Up until college, I had grown up with an appreciation for fine art thanks to my parents, but it was never really something I had sought out on my own.
I knew enough “art” to maintain my sense of weird, self-righteous adolescent pride in being cultured and artsy. My interest was driven by nothing else really of nobler substance.
At 18, I moved to New York for college, and I enrolled in an art crit class on a whim during freshman year: the Art of Now course at New York University.
Fast forward to 2013, when I studied abroad in Shanghai. I decided to take on a heavier workload of art classes and immersed myself in contemporary and Asian art. I don’t remember much of the art I saw in detail, but this period of time would leave an indelible mark on me, and it was a catalyst for my passion.
I returned, enrolled in some more art classes.. a studio class in drawing.
During my time as a student, I had more time in the afternoons and between classes to do other things (doing nothing, meeting friends at cafes or for lunch in the West Village, chilling near fountains – damn life from 18-22 was so sweet) and I began exploring gallery spaces and art exhibitions everywhere! pretty intensely.
I started taking random things at home: scissors, a tableweight, a pepper from the kitchen, a rose and draw.
So newly inspired I was by the intricate beauty in all things that held form, line, and shape.
I was falling in love with art then.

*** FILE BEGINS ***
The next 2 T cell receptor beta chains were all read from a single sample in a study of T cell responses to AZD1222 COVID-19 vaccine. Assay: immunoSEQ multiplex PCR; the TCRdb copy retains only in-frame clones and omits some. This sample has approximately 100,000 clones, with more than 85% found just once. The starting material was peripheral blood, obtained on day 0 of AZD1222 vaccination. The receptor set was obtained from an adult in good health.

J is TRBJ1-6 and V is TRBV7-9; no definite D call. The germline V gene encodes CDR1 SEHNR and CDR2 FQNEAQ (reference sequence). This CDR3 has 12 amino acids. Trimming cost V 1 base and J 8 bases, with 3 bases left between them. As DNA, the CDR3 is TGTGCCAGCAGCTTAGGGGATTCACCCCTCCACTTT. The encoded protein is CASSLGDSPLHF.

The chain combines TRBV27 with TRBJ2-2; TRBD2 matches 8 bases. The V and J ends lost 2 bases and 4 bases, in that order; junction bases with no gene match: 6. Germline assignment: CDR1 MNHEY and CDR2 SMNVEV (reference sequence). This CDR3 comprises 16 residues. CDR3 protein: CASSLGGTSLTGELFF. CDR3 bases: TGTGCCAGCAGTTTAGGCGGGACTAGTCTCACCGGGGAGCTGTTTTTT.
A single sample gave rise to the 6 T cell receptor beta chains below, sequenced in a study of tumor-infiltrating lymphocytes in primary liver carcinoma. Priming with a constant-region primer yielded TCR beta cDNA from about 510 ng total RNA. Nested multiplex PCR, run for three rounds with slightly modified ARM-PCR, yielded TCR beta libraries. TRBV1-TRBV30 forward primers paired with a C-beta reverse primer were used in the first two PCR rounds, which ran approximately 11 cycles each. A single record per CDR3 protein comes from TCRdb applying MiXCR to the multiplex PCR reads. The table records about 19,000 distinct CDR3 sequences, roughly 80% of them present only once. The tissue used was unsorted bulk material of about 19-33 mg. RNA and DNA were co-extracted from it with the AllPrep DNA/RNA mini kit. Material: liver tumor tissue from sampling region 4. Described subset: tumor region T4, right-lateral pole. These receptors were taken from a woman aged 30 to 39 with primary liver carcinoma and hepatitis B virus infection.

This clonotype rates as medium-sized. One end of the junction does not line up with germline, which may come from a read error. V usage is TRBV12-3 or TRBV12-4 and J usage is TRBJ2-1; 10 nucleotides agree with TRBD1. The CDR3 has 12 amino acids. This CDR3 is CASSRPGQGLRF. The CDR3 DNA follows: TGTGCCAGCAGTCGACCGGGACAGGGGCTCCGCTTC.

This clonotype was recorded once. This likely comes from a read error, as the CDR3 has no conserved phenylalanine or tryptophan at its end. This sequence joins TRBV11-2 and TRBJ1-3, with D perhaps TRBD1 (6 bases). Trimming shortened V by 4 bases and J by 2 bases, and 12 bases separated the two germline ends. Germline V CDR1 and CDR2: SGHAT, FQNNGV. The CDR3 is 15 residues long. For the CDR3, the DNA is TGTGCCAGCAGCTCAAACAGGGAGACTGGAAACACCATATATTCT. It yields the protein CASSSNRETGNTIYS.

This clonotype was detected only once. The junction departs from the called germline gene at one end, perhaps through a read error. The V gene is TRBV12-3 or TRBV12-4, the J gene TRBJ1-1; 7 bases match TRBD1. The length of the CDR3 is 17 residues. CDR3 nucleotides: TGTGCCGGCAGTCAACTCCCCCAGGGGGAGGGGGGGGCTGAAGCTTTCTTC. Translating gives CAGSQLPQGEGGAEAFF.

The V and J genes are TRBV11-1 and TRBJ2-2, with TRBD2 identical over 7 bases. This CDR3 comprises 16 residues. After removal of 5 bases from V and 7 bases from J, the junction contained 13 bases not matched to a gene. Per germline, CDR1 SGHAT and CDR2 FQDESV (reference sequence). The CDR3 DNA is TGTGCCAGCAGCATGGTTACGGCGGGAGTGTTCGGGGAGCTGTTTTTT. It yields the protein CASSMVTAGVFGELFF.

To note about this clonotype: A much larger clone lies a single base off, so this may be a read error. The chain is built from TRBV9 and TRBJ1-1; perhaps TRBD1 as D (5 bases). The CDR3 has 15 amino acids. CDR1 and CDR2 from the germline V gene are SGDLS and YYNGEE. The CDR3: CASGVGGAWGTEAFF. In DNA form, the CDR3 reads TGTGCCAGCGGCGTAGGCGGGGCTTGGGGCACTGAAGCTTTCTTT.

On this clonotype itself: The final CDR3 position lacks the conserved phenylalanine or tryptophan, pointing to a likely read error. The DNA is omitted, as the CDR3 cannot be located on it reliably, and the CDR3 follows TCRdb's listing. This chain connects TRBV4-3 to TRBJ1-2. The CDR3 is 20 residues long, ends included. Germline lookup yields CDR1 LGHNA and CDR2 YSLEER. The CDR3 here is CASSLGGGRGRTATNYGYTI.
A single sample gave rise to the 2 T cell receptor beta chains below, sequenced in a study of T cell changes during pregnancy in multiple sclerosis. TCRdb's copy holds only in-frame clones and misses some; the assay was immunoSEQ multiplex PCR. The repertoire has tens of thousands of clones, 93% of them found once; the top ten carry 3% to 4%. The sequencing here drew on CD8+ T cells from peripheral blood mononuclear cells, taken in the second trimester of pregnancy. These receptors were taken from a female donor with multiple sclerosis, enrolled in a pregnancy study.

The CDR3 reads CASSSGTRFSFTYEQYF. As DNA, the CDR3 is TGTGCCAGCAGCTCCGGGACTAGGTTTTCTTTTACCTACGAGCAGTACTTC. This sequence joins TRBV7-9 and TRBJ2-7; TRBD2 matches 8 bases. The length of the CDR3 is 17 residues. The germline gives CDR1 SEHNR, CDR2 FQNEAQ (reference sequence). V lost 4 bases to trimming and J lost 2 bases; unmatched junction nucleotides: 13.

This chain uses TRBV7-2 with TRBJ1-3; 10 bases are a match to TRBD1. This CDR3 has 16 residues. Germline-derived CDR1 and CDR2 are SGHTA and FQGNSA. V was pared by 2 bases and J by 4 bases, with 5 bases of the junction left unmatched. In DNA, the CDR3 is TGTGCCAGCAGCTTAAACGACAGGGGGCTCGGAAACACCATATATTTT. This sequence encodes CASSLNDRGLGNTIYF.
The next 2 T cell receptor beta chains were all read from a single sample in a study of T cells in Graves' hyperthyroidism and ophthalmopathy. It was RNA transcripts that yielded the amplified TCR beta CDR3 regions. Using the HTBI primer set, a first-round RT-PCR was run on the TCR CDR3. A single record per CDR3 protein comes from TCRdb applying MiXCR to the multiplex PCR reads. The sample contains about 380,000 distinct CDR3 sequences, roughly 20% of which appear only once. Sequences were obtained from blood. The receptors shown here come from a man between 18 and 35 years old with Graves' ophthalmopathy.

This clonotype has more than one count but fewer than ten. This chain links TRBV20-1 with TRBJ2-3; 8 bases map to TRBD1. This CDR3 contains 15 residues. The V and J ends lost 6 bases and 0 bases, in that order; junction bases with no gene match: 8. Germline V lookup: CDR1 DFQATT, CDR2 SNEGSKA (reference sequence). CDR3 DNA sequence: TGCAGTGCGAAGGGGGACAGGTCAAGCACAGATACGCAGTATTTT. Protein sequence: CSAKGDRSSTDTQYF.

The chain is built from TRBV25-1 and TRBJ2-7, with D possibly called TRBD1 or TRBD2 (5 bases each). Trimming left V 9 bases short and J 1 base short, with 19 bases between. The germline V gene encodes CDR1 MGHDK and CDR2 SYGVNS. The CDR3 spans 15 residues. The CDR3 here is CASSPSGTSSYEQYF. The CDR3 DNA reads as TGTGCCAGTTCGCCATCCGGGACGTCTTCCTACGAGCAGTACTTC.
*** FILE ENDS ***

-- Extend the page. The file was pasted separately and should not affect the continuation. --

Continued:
I began to accumulate a larger inventory of the things I liked and disliked, formulate stronger opinions backed by a latticework of thoughts and experiences built thanks to the plenitude of art I’ve seen in the years which have since passed post- college.
For example, I prefer minimalism and modernism. I like French impressionism, and abstract expressionism.
Gustav Klimt and Egon Schiele works are so luscious and rich. Contemporary movements like pop surrealism, otherwise knowns as “Lowbrow” art are so cool.
I don’t find a lot of photography art to be impressive, but I’m okay with that. Installations with various forms of media are sometimes a hit or miss for me. I like contemporary art, but I’m not particularly fond of Jeff Koons (active from 1977 – ) or Damien Hirst (1988 – , or Jean-Michel Basquiat (1976 – ). But I do love me my Toyin Ojih Odutola (2008 – , Osamu Yokonami, and Chad Wys (2011 – ) :
It’s 2018 and I love art more than ever.
I move and live every week, drinking in all the things I see, from the daily visuals of life to the more curated representations of art at institutions.
And the more I do that, the more I understand this:
Art is an instrument that instructs the way we see and live our lives. Our lives, in turn, are ripe, breeding grounds for art: new expressions and new manifestos… and who’s to say that the act of life and breathing aren’t art in themselves.
They are synonymous with one another– and I cannot see the difference.